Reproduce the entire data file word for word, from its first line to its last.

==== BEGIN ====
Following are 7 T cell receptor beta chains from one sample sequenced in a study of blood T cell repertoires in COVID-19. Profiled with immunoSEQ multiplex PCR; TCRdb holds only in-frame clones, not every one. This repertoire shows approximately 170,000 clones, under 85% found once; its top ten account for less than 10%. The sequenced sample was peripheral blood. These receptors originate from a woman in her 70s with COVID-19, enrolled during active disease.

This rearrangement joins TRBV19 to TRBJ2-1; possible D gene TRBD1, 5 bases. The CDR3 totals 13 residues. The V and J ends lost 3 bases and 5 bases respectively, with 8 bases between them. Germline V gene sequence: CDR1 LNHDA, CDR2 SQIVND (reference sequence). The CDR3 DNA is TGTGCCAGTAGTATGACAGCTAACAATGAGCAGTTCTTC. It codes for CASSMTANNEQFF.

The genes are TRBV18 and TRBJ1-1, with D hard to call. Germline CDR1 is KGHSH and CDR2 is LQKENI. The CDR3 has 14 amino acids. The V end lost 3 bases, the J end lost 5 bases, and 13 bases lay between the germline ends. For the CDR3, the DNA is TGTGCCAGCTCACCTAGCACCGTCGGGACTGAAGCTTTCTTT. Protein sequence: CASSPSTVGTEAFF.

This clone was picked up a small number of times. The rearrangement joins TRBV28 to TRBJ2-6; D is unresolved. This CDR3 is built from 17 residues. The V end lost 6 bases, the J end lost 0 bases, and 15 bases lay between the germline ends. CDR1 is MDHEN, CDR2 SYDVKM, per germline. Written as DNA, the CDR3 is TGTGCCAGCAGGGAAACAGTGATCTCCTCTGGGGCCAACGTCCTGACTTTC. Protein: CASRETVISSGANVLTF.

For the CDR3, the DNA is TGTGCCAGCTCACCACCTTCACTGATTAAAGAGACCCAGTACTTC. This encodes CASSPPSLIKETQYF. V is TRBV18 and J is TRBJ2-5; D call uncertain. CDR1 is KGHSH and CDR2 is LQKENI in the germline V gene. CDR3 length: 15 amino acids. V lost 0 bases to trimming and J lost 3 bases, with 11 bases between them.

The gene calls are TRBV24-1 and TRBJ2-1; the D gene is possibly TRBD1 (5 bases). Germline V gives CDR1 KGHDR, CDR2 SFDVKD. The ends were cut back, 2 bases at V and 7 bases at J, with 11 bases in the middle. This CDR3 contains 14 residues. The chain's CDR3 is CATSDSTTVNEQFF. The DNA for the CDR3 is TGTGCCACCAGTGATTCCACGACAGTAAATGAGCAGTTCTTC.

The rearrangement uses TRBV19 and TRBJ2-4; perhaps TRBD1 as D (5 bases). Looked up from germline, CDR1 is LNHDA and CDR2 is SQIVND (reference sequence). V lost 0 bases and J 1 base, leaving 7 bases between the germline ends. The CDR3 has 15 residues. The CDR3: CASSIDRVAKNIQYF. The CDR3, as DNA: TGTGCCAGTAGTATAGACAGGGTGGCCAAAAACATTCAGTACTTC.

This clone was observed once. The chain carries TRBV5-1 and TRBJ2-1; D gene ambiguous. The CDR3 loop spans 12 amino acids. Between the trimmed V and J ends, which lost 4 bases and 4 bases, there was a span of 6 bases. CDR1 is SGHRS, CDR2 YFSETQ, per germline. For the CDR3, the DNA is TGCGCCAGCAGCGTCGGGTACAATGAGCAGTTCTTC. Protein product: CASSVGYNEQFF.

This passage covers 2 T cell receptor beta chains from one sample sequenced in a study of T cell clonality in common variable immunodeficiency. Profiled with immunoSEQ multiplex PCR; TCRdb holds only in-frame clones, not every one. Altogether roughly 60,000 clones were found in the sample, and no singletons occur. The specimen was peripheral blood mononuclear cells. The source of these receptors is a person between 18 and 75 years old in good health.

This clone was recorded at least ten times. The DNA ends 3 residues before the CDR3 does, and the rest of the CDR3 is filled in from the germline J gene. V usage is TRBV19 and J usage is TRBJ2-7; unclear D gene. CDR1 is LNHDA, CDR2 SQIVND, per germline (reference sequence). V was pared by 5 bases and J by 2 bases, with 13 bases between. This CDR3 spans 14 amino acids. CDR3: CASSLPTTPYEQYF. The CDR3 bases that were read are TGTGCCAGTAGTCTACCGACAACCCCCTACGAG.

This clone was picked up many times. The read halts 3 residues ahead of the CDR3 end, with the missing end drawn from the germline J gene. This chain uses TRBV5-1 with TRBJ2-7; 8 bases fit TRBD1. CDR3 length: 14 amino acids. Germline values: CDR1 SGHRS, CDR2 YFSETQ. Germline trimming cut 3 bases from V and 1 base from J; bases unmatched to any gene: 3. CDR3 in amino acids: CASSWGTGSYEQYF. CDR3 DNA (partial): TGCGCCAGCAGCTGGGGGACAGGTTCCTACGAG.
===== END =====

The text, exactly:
Following are 7 T cell receptor beta chains from one sample sequenced in a study of blood T cell repertoires in COVID-19. Profiled with immunoSEQ multiplex PCR; TCRdb holds only in-frame clones, not every one. This repertoire shows approximately 170,000 clones, under 85% found once; its top ten account for less than 10%. The sequenced sample was peripheral blood. These receptors originate from a woman in her 70s with COVID-19, enrolled during active disease.

This rearrangement joins TRBV19 to TRBJ2-1; possible D gene TRBD1, 5 bases. The CDR3 totals 13 residues. The V and J ends lost 3 bases and 5 bases respectively, with 8 bases between them. Germline V gene sequence: CDR1 LNHDA, CDR2 SQIVND (reference sequence). The CDR3 DNA is TGTGCCAGTAGTATGACAGCTAACAATGAGCAGTTCTTC. It codes for CASSMTANNEQFF.

The genes are TRBV18 and TRBJ1-1, with D hard to call. Germline CDR1 is KGHSH and CDR2 is LQKENI. The CDR3 has 14 amino acids. The V end lost 3 bases, the J end lost 5 bases, and 13 bases lay between the germline ends. For the CDR3, the DNA is TGTGCCAGCTCACCTAGCACCGTCGGGACTGAAGCTTTCTTT. Protein sequence: CASSPSTVGTEAFF.

This clone was picked up a small number of times. The rearrangement joins TRBV28 to TRBJ2-6; D is unresolved. This CDR3 is built from 17 residues. The V end lost 6 bases, the J end lost 0 bases, and 15 bases lay between the germline ends. CDR1 is MDHEN, CDR2 SYDVKM, per germline. Written as DNA, the CDR3 is TGTGCCAGCAGGGAAACAGTGATCTCCTCTGGGGCCAACGTCCTGACTTTC. Protein: CASRETVISSGANVLTF.

For the CDR3, the DNA is TGTGCCAGCTCACCACCTTCACTGATTAAAGAGACCCAGTACTTC. This encodes CASSPPSLIKETQYF. V is TRBV18 and J is TRBJ2-5; D call uncertain. CDR1 is KGHSH and CDR2 is LQKENI in the germline V gene. CDR3 length: 15 amino acids. V lost 0 bases to trimming and J lost 3 bases, with 11 bases between them.

The gene calls are TRBV24-1 and TRBJ2-1; the D gene is possibly TRBD1 (5 bases). Germline V gives CDR1 KGHDR, CDR2 SFDVKD. The ends were cut back, 2 bases at V and 7 bases at J, with 11 bases in the middle. This CDR3 contains 14 residues. The chain's CDR3 is CATSDSTTVNEQFF. The DNA for the CDR3 is TGTGCCACCAGTGATTCCACGACAGTAAATGAGCAGTTCTTC.

The rearrangement uses TRBV19 and TRBJ2-4; perhaps TRBD1 as D (5 bases). Looked up from germline, CDR1 is LNHDA and CDR2 is SQIVND (reference sequence). V lost 0 bases and J 1 base, leaving 7 bases between the germline ends. The CDR3 has 15 residues. The CDR3: CASSIDRVAKNIQYF. The CDR3, as DNA: TGTGCCAGTAGTATAGACAGGGTGGCCAAAAACATTCAGTACTTC.

This clone was observed once. The chain carries TRBV5-1 and TRBJ2-1; D gene ambiguous. The CDR3 loop spans 12 amino acids. Between the trimmed V and J ends, which lost 4 bases and 4 bases, there was a span of 6 bases. CDR1 is SGHRS, CDR2 YFSETQ, per germline. For the CDR3, the DNA is TGCGCCAGCAGCGTCGGGTACAATGAGCAGTTCTTC. Protein product: CASSVGYNEQFF.

This passage covers 2 T cell receptor beta chains from one sample sequenced in a study of T cell clonality in common variable immunodeficiency. Profiled with immunoSEQ multiplex PCR; TCRdb holds only in-frame clones, not every one. Altogether roughly 60,000 clones were found in the sample, and no singletons occur. The specimen was peripheral blood mononuclear cells. The source of these receptors is a person between 18 and 75 years old in good health.

This clone was recorded at least ten times. The DNA ends 3 residues before the CDR3 does, and the rest of the CDR3 is filled in from the germline J gene. V usage is TRBV19 and J usage is TRBJ2-7; unclear D gene. CDR1 is LNHDA, CDR2 SQIVND, per germline (reference sequence). V was pared by 5 bases and J by 2 bases, with 13 bases between. This CDR3 spans 14 amino acids. CDR3: CASSLPTTPYEQYF. The CDR3 bases that were read are TGTGCCAGTAGTCTACCGACAACCCCCTACGAG.

This clone was picked up many times. The read halts 3 residues ahead of the CDR3 end, with the missing end drawn from the germline J gene. This chain uses TRBV5-1 with TRBJ2-7; 8 bases fit TRBD1. CDR3 length: 14 amino acids. Germline values: CDR1 SGHRS, CDR2 YFSETQ. Germline trimming cut 3 bases from V and 1 base from J; bases unmatched to any gene: 3. CDR3 in amino acids: CASSWGTGSYEQYF. CDR3 DNA (partial): TGCGCCAGCAGCTGGGGGACAGGTTCCTACGAG.